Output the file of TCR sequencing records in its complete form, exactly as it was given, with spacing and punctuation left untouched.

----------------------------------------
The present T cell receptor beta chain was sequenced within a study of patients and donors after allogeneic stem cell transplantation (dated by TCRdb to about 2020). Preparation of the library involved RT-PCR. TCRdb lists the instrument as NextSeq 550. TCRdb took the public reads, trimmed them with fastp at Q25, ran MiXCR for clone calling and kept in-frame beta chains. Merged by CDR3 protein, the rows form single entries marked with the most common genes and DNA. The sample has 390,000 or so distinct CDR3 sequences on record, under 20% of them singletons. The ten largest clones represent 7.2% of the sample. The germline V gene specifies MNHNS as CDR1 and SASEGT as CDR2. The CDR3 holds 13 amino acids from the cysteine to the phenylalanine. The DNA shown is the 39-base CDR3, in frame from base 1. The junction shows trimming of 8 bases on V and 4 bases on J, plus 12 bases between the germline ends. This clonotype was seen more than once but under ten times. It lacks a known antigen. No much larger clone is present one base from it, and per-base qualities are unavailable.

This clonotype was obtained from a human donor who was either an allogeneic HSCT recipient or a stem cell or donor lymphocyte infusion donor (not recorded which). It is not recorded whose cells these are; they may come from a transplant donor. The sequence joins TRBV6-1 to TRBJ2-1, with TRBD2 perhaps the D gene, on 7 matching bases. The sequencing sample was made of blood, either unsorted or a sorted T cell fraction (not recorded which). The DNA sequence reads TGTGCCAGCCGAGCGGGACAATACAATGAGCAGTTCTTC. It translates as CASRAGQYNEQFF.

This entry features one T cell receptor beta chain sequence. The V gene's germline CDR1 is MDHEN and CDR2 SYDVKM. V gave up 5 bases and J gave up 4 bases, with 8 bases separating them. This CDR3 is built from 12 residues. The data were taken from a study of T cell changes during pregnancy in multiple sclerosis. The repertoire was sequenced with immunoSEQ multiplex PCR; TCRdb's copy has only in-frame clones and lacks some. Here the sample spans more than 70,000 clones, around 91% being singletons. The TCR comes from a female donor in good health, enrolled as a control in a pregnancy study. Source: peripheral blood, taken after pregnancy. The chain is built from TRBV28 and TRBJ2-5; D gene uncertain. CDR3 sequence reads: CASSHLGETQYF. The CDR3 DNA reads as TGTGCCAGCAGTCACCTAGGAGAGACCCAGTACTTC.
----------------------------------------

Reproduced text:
The present T cell receptor beta chain was sequenced within a study of patients and donors after allogeneic stem cell transplantation (dated by TCRdb to about 2020). Preparation of the library involved RT-PCR. TCRdb lists the instrument as NextSeq 550. TCRdb took the public reads, trimmed them with fastp at Q25, ran MiXCR for clone calling and kept in-frame beta chains. Merged by CDR3 protein, the rows form single entries marked with the most common genes and DNA. The sample has 390,000 or so distinct CDR3 sequences on record, under 20% of them singletons. The ten largest clones represent 7.2% of the sample. The germline V gene specifies MNHNS as CDR1 and SASEGT as CDR2. The CDR3 holds 13 amino acids from the cysteine to the phenylalanine. The DNA shown is the 39-base CDR3, in frame from base 1. The junction shows trimming of 8 bases on V and 4 bases on J, plus 12 bases between the germline ends. This clonotype was seen more than once but under ten times. It lacks a known antigen. No much larger clone is present one base from it, and per-base qualities are unavailable.

This clonotype was obtained from a human donor who was either an allogeneic HSCT recipient or a stem cell or donor lymphocyte infusion donor (not recorded which). It is not recorded whose cells these are; they may come from a transplant donor. The sequence joins TRBV6-1 to TRBJ2-1, with TRBD2 perhaps the D gene, on 7 matching bases. The sequencing sample was made of blood, either unsorted or a sorted T cell fraction (not recorded which). The DNA sequence reads TGTGCCAGCCGAGCGGGACAATACAATGAGCAGTTCTTC. It translates as CASRAGQYNEQFF.

This entry features one T cell receptor beta chain sequence. The V gene's germline CDR1 is MDHEN and CDR2 SYDVKM. V gave up 5 bases and J gave up 4 bases, with 8 bases separating them. This CDR3 is built from 12 residues. The data were taken from a study of T cell changes during pregnancy in multiple sclerosis. The repertoire was sequenced with immunoSEQ multiplex PCR; TCRdb's copy has only in-frame clones and lacks some. Here the sample spans more than 70,000 clones, around 91% being singletons. The TCR comes from a female donor in good health, enrolled as a control in a pregnancy study. Source: peripheral blood, taken after pregnancy. The chain is built from TRBV28 and TRBJ2-5; D gene uncertain. CDR3 sequence reads: CASSHLGETQYF. The CDR3 DNA reads as TGTGCCAGCAGTCACCTAGGAGAGACCCAGTACTTC.